He did become Fide world champion in 2000 but none of the K's was playing { now there were three, Kramnik }. Topalov meanwhile took the number one spot and won the 2005 WCh tournament in St Luis, Argentina. Vishy was second.

In 2007 he won the Mexico world championship tournament. A year later he defended his title convincingly against Vladimir Kramnik and has since defended it against Topalov in 2010 and Gelfand in 2012. This rather long history lesson is meant to show how hard the road has been for Vishy. He has never been more than the best amongst equals, never a class above the rest like Karpov, Kasparov or Carlsen.

So obviously I am predicting a Carlsen victory? No I am not! No doubt Magnus is the finest tournament player on the Planet today. His superb positional feel and relentless technique coupled with the energy of youth make him a formidable opponent. How many times has he won must win games in final rounds to clinch victory?

The world championship is another story. In 2004 he was the youngest player to qualify for a WCh tournament but was knocked out by Levon Aronian, the current number 2. Since then he has not competed in the cycle citing issues with the qualification system. Fide succumbed to the pressure, got rid of its ridiculous knock-out format and re-introduced the Candidates tournament format. This tournament was one of the most exciting ever and Magnus only just squeaked home on tiebreak after both he and Kramnik lost the last round. Not smooth :-)

So now the long awaited moment is upon us. The shining star against the old warrior whose best days seem to be behind him. The handsome, marketable (!!) young westerner coming to claim his crown from the aging world number eight rated nearly 100 points lower. We are all looking towards the new era of chess where sponsors flock to our game while the new champion elevates chess to the popularity not seen since Bobby Fisher took the title from Boris Spassky. Standing in the way is the World Champion.

The first two games have revealed a lot already. In game one Magnus was forced to grovel a draw with white in 16 moves. Vishy could have played on. Game two was also drawn by repetition this time in 25 moves. If Magnus's strategy was to tire Vishy out with long protracted positional struggles, it's not working so far.

So what is Vishy's game plan? I think it is to have Magnus step on one of his opening "land mines" like Kramnik did. He has them scattered around in many openings and it's just a matter of time until Magnus finds one. Until then he will annoy him with short draws. The further Magnus goes in trying to find an opening where he can just play, the more likely he is to step on one.

I predict that Anand will win this match. If Vishy wins one early Magnus will take more risks and then it will be a wipeout. Carlsen will learn from this match how important openings are in matches. If he qualifies a second time then he will win the title. But not this time. His opponent may not be as strong a chess-player but he is an incredible match-player and psychologist. Go Vishy :-)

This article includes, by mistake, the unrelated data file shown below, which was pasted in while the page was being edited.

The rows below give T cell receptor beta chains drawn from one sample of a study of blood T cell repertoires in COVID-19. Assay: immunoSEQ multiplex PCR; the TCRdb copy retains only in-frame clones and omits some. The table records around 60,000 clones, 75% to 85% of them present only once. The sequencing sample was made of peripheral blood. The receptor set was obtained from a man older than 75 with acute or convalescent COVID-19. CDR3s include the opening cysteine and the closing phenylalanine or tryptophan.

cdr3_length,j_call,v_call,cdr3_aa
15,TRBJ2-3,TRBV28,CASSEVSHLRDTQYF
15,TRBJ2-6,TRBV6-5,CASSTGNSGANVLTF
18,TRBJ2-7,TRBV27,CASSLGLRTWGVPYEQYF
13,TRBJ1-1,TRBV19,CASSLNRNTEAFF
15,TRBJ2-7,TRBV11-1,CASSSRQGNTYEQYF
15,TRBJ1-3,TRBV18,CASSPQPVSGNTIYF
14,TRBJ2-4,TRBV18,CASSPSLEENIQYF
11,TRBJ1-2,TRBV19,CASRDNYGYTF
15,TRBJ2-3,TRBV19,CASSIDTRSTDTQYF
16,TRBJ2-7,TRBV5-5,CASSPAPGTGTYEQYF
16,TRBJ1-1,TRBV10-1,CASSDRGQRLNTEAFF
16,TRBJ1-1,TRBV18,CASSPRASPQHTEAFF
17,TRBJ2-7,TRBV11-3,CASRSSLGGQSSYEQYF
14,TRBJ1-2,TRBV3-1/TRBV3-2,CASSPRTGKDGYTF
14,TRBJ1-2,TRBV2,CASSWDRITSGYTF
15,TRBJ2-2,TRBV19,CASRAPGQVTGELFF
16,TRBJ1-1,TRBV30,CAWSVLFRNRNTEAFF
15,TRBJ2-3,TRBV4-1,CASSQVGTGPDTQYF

Monday, 21 October 2013

Queensland Inter-schools Chess Final

After many years of coming second, Churchie finally won the Inter-schools and goes through to the final. As usual the competition was quite tense and was not clear until the final round. In the end Churchie cruised home with a two point margin. Full results here.

The Junior competition was just as hard fought with Robertson State School and Somerset college fighting it out for the title and a spot in the nationals. Robertson squeaked home by half a point.

Above Kevin Song faces his former student David Liu who now represents TSS. Kevin beat Leon Lee, board one of Robertson earlier in the event but lost this crucial game. Moral of the story, don't teach anyone how to play chess :-)

Jakob Chan, board one for Kings. They came third and are a team to watch out for in the future.
Pictured below is Jason Wang, collecting his gold for best performance on board two.

Earlier in the week Morningside state school had their first chess competition and it was a roaring success. Not only did the home team win but a lot of their fellow GLC learning schools turned up and had a great time by all reports.

I teach at Morningside once a week so was allowed to stand in the group photo.

Alex Rohweder, pictured below, is the highest rated player at MSS and his parents are instrumental in promoting chess at the school. Here they were busy in the tuck-shop feeding the ravenous hordes. 

Tyson Walker,the D.O.P, patiently explaining that since both sides have many legal moves it cannot be stalemate.  

More to come folks, I have just been a bit busy since my New Zealand "holiday" and in 75 minutes my next class starts... at Morningside :-)